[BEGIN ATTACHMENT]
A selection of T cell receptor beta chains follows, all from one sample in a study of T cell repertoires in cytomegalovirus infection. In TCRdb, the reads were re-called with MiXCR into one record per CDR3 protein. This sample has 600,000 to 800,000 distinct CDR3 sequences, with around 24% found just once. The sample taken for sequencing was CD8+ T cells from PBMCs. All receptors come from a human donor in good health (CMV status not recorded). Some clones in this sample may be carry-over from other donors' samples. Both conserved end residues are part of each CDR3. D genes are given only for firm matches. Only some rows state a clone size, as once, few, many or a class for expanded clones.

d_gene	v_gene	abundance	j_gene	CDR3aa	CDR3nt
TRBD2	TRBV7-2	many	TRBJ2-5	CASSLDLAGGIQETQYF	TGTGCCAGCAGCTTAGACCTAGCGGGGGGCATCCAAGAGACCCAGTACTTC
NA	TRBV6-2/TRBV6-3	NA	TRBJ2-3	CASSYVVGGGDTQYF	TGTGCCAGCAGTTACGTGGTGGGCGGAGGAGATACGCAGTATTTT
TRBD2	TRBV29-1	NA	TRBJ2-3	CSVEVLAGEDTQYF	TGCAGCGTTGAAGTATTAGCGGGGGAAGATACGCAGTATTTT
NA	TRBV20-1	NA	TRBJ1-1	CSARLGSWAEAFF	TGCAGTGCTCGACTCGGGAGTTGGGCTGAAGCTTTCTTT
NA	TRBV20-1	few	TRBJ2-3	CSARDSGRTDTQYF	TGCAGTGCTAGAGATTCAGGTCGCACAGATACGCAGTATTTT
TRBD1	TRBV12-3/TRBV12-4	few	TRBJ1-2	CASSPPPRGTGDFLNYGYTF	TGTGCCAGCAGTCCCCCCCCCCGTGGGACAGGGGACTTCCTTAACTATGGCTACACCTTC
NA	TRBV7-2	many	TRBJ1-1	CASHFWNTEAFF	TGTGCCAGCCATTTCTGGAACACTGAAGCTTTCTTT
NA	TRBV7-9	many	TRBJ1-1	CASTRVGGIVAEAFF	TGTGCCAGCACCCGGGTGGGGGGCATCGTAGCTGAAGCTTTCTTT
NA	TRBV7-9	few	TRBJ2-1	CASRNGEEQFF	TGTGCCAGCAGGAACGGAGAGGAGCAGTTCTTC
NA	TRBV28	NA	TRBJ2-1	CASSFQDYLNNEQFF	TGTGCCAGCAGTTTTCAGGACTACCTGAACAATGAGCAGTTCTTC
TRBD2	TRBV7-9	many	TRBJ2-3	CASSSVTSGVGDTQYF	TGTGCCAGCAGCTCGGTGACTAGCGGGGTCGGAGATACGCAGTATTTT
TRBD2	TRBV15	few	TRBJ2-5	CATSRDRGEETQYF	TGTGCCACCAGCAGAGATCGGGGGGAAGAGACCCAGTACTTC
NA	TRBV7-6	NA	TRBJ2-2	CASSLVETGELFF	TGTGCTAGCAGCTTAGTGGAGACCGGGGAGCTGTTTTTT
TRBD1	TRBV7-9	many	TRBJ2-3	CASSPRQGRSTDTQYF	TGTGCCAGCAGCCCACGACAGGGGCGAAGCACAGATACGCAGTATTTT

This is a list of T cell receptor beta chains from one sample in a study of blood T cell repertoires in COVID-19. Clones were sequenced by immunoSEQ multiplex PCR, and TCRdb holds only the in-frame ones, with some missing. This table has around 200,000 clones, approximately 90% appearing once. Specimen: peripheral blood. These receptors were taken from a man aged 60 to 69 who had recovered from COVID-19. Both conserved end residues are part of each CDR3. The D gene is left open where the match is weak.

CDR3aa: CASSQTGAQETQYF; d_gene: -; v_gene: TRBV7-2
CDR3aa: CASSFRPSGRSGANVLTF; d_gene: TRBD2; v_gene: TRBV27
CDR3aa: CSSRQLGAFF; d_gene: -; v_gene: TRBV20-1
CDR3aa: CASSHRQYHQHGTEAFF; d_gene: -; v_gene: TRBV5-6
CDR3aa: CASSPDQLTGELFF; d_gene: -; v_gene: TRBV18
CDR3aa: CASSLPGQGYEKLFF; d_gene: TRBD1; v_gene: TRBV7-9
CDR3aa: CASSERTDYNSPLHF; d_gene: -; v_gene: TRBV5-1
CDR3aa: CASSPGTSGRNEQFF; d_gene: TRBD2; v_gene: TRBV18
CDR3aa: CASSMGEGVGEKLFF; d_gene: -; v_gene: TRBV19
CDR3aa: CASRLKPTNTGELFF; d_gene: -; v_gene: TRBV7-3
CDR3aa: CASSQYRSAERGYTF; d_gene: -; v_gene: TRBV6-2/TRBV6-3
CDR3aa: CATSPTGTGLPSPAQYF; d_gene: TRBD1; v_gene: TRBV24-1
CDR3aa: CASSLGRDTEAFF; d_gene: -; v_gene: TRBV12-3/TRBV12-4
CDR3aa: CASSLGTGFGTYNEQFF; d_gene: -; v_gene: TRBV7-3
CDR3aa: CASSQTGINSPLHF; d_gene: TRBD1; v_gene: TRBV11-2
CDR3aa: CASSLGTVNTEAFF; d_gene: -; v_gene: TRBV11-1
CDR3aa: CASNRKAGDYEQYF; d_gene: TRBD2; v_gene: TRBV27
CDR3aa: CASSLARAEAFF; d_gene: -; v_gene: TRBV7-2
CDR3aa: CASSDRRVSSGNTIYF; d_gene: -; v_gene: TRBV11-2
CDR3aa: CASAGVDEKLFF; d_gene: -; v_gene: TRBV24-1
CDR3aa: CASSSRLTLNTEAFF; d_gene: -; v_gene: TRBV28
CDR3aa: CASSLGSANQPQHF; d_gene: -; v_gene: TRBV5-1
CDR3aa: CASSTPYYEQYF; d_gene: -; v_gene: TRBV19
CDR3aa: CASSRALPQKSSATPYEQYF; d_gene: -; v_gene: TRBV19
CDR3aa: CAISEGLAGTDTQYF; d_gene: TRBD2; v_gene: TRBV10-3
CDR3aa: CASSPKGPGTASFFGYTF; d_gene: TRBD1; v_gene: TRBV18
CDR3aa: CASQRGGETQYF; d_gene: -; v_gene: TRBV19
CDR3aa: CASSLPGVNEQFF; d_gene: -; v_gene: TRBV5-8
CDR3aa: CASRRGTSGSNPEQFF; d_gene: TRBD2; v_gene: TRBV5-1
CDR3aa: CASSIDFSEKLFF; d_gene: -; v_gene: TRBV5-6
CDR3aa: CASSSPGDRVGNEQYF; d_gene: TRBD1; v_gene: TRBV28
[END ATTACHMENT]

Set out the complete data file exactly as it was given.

A selection of T cell receptor beta chains follows, all from one sample in a study of T cell repertoires in cytomegalovirus infection. In TCRdb, the reads were re-called with MiXCR into one record per CDR3 protein. This sample has 600,000 to 800,000 distinct CDR3 sequences, with around 24% found just once. The sample taken for sequencing was CD8+ T cells from PBMCs. All receptors come from a human donor in good health (CMV status not recorded). Some clones in this sample may be carry-over from other donors' samples. Both conserved end residues are part of each CDR3. D genes are given only for firm matches. Only some rows state a clone size, as once, few, many or a class for expanded clones.

d_gene	v_gene	abundance	j_gene	CDR3aa	CDR3nt
TRBD2	TRBV7-2	many	TRBJ2-5	CASSLDLAGGIQETQYF	TGTGCCAGCAGCTTAGACCTAGCGGGGGGCATCCAAGAGACCCAGTACTTC
NA	TRBV6-2/TRBV6-3	NA	TRBJ2-3	CASSYVVGGGDTQYF	TGTGCCAGCAGTTACGTGGTGGGCGGAGGAGATACGCAGTATTTT
TRBD2	TRBV29-1	NA	TRBJ2-3	CSVEVLAGEDTQYF	TGCAGCGTTGAAGTATTAGCGGGGGAAGATACGCAGTATTTT
NA	TRBV20-1	NA	TRBJ1-1	CSARLGSWAEAFF	TGCAGTGCTCGACTCGGGAGTTGGGCTGAAGCTTTCTTT
NA	TRBV20-1	few	TRBJ2-3	CSARDSGRTDTQYF	TGCAGTGCTAGAGATTCAGGTCGCACAGATACGCAGTATTTT
TRBD1	TRBV12-3/TRBV12-4	few	TRBJ1-2	CASSPPPRGTGDFLNYGYTF	TGTGCCAGCAGTCCCCCCCCCCGTGGGACAGGGGACTTCCTTAACTATGGCTACACCTTC
NA	TRBV7-2	many	TRBJ1-1	CASHFWNTEAFF	TGTGCCAGCCATTTCTGGAACACTGAAGCTTTCTTT
NA	TRBV7-9	many	TRBJ1-1	CASTRVGGIVAEAFF	TGTGCCAGCACCCGGGTGGGGGGCATCGTAGCTGAAGCTTTCTTT
NA	TRBV7-9	few	TRBJ2-1	CASRNGEEQFF	TGTGCCAGCAGGAACGGAGAGGAGCAGTTCTTC
NA	TRBV28	NA	TRBJ2-1	CASSFQDYLNNEQFF	TGTGCCAGCAGTTTTCAGGACTACCTGAACAATGAGCAGTTCTTC
TRBD2	TRBV7-9	many	TRBJ2-3	CASSSVTSGVGDTQYF	TGTGCCAGCAGCTCGGTGACTAGCGGGGTCGGAGATACGCAGTATTTT
TRBD2	TRBV15	few	TRBJ2-5	CATSRDRGEETQYF	TGTGCCACCAGCAGAGATCGGGGGGAAGAGACCCAGTACTTC
NA	TRBV7-6	NA	TRBJ2-2	CASSLVETGELFF	TGTGCTAGCAGCTTAGTGGAGACCGGGGAGCTGTTTTTT
TRBD1	TRBV7-9	many	TRBJ2-3	CASSPRQGRSTDTQYF	TGTGCCAGCAGCCCACGACAGGGGCGAAGCACAGATACGCAGTATTTT

This is a list of T cell receptor beta chains from one sample in a study of blood T cell repertoires in COVID-19. Clones were sequenced by immunoSEQ multiplex PCR, and TCRdb holds only the in-frame ones, with some missing. This table has around 200,000 clones, approximately 90% appearing once. Specimen: peripheral blood. These receptors were taken from a man aged 60 to 69 who had recovered from COVID-19. Both conserved end residues are part of each CDR3. The D gene is left open where the match is weak.

CDR3aa: CASSQTGAQETQYF; d_gene: -; v_gene: TRBV7-2
CDR3aa: CASSFRPSGRSGANVLTF; d_gene: TRBD2; v_gene: TRBV27
CDR3aa: CSSRQLGAFF; d_gene: -; v_gene: TRBV20-1
CDR3aa: CASSHRQYHQHGTEAFF; d_gene: -; v_gene: TRBV5-6
CDR3aa: CASSPDQLTGELFF; d_gene: -; v_gene: TRBV18
CDR3aa: CASSLPGQGYEKLFF; d_gene: TRBD1; v_gene: TRBV7-9
CDR3aa: CASSERTDYNSPLHF; d_gene: -; v_gene: TRBV5-1
CDR3aa: CASSPGTSGRNEQFF; d_gene: TRBD2; v_gene: TRBV18
CDR3aa: CASSMGEGVGEKLFF; d_gene: -; v_gene: TRBV19
CDR3aa: CASRLKPTNTGELFF; d_gene: -; v_gene: TRBV7-3
CDR3aa: CASSQYRSAERGYTF; d_gene: -; v_gene: TRBV6-2/TRBV6-3
CDR3aa: CATSPTGTGLPSPAQYF; d_gene: TRBD1; v_gene: TRBV24-1
CDR3aa: CASSLGRDTEAFF; d_gene: -; v_gene: TRBV12-3/TRBV12-4
CDR3aa: CASSLGTGFGTYNEQFF; d_gene: -; v_gene: TRBV7-3
CDR3aa: CASSQTGINSPLHF; d_gene: TRBD1; v_gene: TRBV11-2
CDR3aa: CASSLGTVNTEAFF; d_gene: -; v_gene: TRBV11-1
CDR3aa: CASNRKAGDYEQYF; d_gene: TRBD2; v_gene: TRBV27
CDR3aa: CASSLARAEAFF; d_gene: -; v_gene: TRBV7-2
CDR3aa: CASSDRRVSSGNTIYF; d_gene: -; v_gene: TRBV11-2
CDR3aa: CASAGVDEKLFF; d_gene: -; v_gene: TRBV24-1
CDR3aa: CASSSRLTLNTEAFF; d_gene: -; v_gene: TRBV28
CDR3aa: CASSLGSANQPQHF; d_gene: -; v_gene: TRBV5-1
CDR3aa: CASSTPYYEQYF; d_gene: -; v_gene: TRBV19
CDR3aa: CASSRALPQKSSATPYEQYF; d_gene: -; v_gene: TRBV19
CDR3aa: CAISEGLAGTDTQYF; d_gene: TRBD2; v_gene: TRBV10-3
CDR3aa: CASSPKGPGTASFFGYTF; d_gene: TRBD1; v_gene: TRBV18
CDR3aa: CASQRGGETQYF; d_gene: -; v_gene: TRBV19
CDR3aa: CASSLPGVNEQFF; d_gene: -; v_gene: TRBV5-8
CDR3aa: CASRRGTSGSNPEQFF; d_gene: TRBD2; v_gene: TRBV5-1
CDR3aa: CASSIDFSEKLFF; d_gene: -; v_gene: TRBV5-6
CDR3aa: CASSSPGDRVGNEQYF; d_gene: TRBD1; v_gene: TRBV28